Communications Project

Document Type:Master's Thesis
Name:Angela K. Carter
Title:Transient Motion Control of Passive and Semiactive Damping for Vehicle Suspensions
Degree:Master of Science
Department:Electrical Engineering
Committee Chair: Mehdi Ahmadian
Committee Members:William T. Baumann, Co-Chair
Hugh F. Van Landingham
Keywords:fuzzy logic, groundhook, passive damping, semiactive damping, skyhook, vehicle suspension
Date of defense:July 15, 1998
Availability:Release the entire work immediately worldwide.


This research will compare the transient response characteristics of a four-degree-of-freedom, roll-plane model, representing a class 8 truck, using passive and semiactive dampers. The semiactive damper control policies that are examined include the previously developed policies of on-off skyhook, continuous skyhook, and on-off groundhook control, along with a newly developed method of fuzzy logic semiactive control. The model input will include body forces and torques, as well as transient displacements at the tires. The model outputs include the vehicle body heave and roll displacements, the vertical displacement of the tire (wheel hop) and the vertical acceleration of the vehicle body. For each output, the maximum peak-to-peak and RMS values of the response are examined.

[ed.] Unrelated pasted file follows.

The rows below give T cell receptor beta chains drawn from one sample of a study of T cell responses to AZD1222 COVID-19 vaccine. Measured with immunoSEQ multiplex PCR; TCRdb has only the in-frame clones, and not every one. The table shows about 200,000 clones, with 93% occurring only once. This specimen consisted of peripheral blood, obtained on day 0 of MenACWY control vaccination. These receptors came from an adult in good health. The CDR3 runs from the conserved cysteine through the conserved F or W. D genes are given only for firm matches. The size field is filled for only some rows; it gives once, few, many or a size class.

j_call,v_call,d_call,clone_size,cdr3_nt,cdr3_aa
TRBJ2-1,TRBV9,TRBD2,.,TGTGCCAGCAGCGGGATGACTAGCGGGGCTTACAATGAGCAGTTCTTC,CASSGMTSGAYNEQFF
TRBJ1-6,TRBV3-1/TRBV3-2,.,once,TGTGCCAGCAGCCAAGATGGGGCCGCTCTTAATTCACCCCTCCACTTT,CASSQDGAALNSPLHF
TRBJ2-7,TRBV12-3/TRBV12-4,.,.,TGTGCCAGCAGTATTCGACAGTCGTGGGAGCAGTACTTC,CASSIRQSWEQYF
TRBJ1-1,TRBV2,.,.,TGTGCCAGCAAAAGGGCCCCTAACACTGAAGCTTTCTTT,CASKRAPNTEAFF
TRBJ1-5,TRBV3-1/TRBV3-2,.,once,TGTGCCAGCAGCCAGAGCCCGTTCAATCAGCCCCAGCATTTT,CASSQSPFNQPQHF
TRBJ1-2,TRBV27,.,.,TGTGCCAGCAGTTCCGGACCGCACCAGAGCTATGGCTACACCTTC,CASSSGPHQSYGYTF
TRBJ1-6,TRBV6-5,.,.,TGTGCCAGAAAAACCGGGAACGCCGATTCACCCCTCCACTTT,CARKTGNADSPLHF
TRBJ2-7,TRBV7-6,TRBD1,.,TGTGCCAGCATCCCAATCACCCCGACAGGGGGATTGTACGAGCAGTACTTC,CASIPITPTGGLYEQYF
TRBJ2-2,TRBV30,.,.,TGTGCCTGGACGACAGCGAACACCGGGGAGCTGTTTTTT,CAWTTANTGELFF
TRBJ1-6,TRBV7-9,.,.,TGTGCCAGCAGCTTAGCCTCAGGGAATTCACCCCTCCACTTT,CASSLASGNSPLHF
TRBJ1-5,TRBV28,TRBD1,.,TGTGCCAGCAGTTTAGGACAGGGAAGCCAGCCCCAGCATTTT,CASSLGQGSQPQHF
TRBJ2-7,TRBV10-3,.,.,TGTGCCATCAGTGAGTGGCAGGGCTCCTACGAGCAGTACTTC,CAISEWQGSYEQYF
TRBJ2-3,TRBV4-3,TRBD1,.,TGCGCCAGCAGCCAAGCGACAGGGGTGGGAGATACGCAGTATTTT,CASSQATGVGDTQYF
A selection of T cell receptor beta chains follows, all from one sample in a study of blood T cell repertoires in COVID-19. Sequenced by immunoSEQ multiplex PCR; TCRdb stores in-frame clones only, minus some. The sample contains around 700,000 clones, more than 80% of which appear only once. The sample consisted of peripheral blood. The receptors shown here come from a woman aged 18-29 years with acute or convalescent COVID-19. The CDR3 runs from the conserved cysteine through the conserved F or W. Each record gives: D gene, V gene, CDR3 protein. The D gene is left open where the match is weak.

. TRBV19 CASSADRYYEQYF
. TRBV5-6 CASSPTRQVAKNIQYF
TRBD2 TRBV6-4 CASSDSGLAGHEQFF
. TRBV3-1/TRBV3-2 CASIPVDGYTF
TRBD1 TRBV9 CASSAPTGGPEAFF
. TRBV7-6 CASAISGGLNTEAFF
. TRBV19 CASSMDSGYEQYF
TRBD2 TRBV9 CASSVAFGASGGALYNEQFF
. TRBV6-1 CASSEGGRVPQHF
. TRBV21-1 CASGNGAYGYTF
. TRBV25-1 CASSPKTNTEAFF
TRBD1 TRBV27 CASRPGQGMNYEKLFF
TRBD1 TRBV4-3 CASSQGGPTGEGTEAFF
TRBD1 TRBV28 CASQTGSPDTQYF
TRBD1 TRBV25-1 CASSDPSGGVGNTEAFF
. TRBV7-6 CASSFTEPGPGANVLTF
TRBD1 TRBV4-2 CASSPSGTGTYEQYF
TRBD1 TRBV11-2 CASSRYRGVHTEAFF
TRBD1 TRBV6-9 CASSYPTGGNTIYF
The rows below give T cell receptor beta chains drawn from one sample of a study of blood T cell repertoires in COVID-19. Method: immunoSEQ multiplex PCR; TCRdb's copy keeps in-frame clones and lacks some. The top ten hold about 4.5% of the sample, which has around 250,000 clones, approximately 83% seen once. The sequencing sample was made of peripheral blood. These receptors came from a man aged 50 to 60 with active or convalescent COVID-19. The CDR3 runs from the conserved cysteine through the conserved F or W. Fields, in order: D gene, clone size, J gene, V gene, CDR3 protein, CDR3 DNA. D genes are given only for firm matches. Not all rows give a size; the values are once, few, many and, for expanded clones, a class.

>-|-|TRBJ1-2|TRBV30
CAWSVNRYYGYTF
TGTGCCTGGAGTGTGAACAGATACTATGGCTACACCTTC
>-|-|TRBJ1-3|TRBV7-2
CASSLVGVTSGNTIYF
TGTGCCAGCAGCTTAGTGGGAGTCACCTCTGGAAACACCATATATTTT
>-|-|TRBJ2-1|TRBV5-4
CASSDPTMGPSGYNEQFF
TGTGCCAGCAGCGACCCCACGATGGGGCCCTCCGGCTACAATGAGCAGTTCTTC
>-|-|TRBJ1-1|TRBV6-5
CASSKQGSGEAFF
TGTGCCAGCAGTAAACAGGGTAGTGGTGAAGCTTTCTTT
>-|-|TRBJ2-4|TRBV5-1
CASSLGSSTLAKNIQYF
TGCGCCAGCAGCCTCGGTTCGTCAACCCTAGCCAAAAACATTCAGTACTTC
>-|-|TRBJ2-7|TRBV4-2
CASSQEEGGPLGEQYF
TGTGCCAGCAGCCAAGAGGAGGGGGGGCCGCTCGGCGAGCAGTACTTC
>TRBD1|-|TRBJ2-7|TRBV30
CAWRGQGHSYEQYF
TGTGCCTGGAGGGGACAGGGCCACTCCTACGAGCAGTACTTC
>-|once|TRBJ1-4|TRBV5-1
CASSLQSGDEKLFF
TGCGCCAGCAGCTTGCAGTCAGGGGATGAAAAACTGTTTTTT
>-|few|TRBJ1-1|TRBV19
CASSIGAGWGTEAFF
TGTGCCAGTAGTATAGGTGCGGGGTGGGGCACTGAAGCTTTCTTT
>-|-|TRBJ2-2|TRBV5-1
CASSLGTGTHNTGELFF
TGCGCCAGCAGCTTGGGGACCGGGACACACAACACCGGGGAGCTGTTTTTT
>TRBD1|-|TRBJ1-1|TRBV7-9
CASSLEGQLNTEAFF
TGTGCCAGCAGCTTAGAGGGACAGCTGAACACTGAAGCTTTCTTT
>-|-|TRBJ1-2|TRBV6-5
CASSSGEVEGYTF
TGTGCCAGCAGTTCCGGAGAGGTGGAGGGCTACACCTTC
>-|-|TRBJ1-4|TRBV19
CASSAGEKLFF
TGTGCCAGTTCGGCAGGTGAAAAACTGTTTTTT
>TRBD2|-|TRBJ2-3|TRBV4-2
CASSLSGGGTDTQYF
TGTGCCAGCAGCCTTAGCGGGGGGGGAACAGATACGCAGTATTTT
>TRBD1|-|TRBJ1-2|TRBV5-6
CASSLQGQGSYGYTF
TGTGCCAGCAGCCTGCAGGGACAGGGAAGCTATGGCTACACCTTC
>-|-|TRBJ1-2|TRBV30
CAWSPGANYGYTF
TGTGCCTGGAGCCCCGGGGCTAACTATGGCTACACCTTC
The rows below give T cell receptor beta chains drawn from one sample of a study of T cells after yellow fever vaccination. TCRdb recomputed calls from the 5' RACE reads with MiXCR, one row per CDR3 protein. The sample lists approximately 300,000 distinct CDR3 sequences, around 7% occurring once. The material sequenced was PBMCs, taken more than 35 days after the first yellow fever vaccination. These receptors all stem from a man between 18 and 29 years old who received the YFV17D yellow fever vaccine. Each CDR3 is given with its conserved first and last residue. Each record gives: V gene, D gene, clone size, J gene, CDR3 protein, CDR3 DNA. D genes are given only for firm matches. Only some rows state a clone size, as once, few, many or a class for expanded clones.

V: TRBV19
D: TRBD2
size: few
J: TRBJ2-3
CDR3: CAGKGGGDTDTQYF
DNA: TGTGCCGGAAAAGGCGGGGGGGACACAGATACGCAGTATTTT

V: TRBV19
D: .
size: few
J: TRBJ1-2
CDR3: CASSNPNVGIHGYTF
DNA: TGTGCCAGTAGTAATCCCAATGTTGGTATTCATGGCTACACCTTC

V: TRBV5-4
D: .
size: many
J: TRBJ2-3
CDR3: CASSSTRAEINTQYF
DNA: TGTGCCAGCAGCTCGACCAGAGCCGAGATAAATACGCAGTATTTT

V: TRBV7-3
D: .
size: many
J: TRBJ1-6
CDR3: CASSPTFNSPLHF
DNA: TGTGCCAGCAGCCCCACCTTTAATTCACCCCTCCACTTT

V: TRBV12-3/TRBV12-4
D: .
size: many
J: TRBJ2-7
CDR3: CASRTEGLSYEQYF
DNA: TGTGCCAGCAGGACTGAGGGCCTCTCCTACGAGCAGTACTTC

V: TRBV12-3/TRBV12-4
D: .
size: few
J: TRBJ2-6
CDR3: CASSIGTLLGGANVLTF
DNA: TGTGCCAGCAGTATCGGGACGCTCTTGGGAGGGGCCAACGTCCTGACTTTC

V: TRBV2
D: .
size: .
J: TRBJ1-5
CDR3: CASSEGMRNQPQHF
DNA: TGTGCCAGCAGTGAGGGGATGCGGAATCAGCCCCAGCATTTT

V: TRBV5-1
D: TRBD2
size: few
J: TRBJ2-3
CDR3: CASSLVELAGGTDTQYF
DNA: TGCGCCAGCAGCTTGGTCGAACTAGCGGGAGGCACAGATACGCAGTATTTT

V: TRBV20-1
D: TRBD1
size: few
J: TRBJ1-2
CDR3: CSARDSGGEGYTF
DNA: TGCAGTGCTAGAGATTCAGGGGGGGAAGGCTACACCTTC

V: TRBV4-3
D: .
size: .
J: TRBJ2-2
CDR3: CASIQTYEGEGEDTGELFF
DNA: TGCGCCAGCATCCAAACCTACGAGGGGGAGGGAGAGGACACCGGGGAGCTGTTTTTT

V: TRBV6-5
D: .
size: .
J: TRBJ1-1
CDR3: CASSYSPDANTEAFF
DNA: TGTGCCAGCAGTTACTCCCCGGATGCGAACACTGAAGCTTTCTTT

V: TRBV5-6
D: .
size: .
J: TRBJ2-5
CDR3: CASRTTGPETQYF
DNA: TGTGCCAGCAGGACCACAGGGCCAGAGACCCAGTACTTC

The results of the study show that semiactive dampers have minimal effect on improving the vehicle body and tire transients due to forces or torques applied to the body, as compared to passive dampers. For road inputs, however, semiactive dampers are able to provide a more favorable compromise between the body and axle transient dynamics, when compared to passive dampers. The fuzzy logic semiactive control policy that is proposed in this research is better able to balance the body and axle dynamics than the conventional semiactive damping control policies that are investigated. Further research on the application of fuzzy logic semiactive control concepts is suggested, in order to fully investigate the potential of such control schemes for vehicle suspensions.

List of Attached Files

Chapter1.pdf Chapter2.pdf Chapter3.pdf
Chapter4.pdf Chapter5.pdf Chapter6.pdf
References.pdf Vita.pdf etd.pdf

The author grants to Virginia Tech or its agents the right to archive and display their thesis or dissertation in whole or in part in the University Libraries in all forms of media, now or hereafter known. The author retains all proprietary rights, such as patent rights. The author also retains the right to use in future works (such as articles or books) all or part of this thesis or dissertation.